In some instances, the nucleotide sequence variant results in a sulfotransferase polypeptide having an altered amino acid sequence. The term “polypeptide” refers to a chain of at least four amino acid residues. Corresponding sulfotransferase polypeptides, irrespective of length, that differ in amino acid sequence are herein referred to as allozymes. For example, a sulfotransferase nucleic acid sequence can be a SULT1A1 nucleic acid sequence and include an adenine at nucleotide 110. This nucleotide sequence variant encodes a sulfotransferase polypeptide having a glutamine at amino acid residue 37. This polypeptide would be considered an allozyme with respect to a corresponding sulfotransferase polypeptide having an arginine at amino acid residue 37. In addition, the nucleotide variant can include an adenine at nucleotide 638 or a guanine at nucleotide 667, and encode a sulfotransferase polypeptide having a histidine at amino acid residue 213 or a valine at amino acid residue 223, respectively.
As described herein, there are at least four SULT1A1 allozymes. SULT1A1*1 is the most common and contains an arginine at residues 37 and 213, and a methionine at residue 223. SULT1A1*2 contains an arginine at residue 37, a histidine at residue 213 and a methionine at residue 223. SULT1A1*3 contains an arginine at residues 37 and 213, and a valine at residue 223. SULT1A*4 is the least common, and contains a glutamine at residue 37, an arginine at residue 213, and a methionine at residue 223.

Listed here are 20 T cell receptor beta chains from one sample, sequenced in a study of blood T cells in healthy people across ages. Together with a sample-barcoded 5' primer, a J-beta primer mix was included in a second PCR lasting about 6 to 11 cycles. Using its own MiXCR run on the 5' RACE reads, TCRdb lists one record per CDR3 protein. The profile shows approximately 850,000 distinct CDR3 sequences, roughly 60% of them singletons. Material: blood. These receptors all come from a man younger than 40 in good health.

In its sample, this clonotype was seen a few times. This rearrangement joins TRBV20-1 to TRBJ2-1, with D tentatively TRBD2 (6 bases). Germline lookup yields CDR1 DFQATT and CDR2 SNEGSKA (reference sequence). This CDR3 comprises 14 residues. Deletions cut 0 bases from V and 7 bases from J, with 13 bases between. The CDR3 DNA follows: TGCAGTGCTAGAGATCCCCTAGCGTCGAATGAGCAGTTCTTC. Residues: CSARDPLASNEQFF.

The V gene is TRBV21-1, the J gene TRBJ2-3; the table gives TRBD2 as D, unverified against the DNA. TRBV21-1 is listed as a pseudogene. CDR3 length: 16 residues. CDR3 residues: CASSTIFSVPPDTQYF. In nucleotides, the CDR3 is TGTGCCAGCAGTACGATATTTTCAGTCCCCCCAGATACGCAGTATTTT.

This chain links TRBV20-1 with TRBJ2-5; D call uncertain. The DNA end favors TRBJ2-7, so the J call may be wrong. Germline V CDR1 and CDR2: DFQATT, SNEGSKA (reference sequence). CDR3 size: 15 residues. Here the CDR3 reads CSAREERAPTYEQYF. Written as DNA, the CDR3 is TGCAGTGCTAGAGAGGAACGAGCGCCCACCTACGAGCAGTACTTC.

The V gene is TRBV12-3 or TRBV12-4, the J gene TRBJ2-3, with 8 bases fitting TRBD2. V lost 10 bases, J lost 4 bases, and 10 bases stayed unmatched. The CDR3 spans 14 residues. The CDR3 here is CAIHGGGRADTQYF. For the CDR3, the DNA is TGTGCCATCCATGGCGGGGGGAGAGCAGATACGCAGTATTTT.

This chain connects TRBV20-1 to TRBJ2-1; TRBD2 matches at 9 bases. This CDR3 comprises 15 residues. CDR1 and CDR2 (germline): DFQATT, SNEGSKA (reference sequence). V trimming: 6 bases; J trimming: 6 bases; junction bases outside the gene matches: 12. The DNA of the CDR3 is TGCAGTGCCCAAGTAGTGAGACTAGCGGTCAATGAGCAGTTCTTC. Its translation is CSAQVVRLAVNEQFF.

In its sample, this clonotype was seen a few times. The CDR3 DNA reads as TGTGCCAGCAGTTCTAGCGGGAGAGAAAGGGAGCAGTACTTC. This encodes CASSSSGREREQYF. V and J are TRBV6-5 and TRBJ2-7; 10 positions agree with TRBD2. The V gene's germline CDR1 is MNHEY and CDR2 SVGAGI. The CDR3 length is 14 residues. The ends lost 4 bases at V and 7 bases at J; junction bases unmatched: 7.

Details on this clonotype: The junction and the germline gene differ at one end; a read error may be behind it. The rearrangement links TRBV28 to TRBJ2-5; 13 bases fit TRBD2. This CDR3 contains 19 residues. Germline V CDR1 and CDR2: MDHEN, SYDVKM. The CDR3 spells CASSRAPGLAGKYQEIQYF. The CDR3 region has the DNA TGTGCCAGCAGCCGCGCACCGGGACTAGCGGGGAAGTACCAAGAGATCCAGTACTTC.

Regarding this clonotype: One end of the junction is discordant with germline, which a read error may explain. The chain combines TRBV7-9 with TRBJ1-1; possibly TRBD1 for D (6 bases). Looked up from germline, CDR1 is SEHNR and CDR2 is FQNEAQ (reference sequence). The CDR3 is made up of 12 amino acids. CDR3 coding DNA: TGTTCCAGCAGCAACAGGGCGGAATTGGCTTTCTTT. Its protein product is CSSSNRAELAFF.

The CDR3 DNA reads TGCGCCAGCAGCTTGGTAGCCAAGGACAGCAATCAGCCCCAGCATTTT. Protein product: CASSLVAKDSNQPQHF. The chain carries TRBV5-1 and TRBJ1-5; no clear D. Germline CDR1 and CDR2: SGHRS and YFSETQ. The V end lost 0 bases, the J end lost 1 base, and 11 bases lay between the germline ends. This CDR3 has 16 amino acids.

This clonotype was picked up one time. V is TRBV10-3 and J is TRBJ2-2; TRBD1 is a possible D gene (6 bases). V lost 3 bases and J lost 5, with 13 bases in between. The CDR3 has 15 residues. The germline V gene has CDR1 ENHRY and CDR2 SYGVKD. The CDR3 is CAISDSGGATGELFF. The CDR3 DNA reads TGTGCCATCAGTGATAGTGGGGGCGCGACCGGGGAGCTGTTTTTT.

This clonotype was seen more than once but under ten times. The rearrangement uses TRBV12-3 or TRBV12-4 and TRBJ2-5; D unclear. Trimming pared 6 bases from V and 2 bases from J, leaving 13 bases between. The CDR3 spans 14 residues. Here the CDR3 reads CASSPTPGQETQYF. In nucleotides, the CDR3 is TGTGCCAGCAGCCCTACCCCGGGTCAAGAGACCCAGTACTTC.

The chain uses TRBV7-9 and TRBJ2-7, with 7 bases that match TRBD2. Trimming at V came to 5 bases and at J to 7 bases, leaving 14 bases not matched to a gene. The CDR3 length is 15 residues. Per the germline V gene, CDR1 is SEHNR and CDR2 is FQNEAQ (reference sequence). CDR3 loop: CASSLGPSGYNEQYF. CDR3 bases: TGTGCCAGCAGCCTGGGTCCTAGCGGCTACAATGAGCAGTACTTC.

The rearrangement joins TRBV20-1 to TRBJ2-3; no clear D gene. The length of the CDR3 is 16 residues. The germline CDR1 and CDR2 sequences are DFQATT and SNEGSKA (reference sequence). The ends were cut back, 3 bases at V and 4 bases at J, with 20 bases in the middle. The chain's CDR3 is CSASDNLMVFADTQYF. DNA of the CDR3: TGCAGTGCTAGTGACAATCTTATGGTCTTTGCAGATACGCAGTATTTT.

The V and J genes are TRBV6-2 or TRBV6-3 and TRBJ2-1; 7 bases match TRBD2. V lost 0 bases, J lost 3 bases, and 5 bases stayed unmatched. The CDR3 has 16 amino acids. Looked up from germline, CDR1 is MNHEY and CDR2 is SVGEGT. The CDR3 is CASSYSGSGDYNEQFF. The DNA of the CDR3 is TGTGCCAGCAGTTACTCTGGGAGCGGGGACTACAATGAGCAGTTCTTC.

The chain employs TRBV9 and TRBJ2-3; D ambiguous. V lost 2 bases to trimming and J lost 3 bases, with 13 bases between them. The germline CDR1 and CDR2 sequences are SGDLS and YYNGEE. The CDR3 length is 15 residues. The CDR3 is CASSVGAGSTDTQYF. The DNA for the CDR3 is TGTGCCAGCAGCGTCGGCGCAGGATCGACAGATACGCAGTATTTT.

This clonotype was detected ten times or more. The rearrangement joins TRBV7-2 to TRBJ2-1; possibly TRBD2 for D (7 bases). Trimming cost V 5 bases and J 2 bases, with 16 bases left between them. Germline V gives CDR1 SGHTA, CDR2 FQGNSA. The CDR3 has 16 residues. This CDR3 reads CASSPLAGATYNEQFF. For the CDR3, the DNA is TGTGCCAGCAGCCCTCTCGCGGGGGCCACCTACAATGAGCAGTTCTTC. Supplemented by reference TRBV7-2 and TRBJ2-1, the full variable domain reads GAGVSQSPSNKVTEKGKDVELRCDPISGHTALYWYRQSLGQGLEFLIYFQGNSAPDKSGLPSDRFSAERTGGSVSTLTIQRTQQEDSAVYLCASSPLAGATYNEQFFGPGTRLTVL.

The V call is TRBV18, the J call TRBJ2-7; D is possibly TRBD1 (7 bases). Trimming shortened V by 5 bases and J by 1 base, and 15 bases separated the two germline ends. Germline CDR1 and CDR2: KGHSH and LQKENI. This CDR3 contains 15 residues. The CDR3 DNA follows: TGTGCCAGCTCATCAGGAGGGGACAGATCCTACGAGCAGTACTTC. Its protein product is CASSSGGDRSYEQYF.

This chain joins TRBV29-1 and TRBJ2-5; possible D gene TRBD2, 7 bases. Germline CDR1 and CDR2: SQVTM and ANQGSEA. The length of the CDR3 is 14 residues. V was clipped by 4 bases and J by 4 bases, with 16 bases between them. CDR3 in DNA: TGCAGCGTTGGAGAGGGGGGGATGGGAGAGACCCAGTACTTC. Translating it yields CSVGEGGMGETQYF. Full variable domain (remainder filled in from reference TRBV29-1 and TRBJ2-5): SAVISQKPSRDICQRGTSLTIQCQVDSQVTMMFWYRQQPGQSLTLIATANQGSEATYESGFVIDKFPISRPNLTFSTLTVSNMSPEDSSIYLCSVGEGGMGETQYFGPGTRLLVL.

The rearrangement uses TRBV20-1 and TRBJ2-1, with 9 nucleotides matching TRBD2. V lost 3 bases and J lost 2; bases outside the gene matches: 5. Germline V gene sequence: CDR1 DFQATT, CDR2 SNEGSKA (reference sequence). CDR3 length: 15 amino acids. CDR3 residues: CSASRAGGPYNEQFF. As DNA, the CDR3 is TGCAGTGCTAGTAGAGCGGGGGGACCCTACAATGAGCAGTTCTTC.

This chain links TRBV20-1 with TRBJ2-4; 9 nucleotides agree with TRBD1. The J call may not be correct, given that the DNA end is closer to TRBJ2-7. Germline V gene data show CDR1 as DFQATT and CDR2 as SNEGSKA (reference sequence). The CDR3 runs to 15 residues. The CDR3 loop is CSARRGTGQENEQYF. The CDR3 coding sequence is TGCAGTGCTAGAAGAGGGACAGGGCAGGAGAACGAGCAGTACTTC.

The sulfotransferase nucleic acid sequence also can encode SULT1A2 polypeptide variants. Non-limiting examples of SULT1A2 polypeptide variants include an isoleucine at amino acid residue 7, a leucine at amino acid residue 19, a cysteine at amino acid residue 184, or a threonine at amino acid 235. These polypeptide variants are encoded by nucleotide sequence variants having a cytosine at nucleotide 20, a thymine at nucleotide 56, a thymine at nucleotide 50 and a cytosine at nucleotide 704.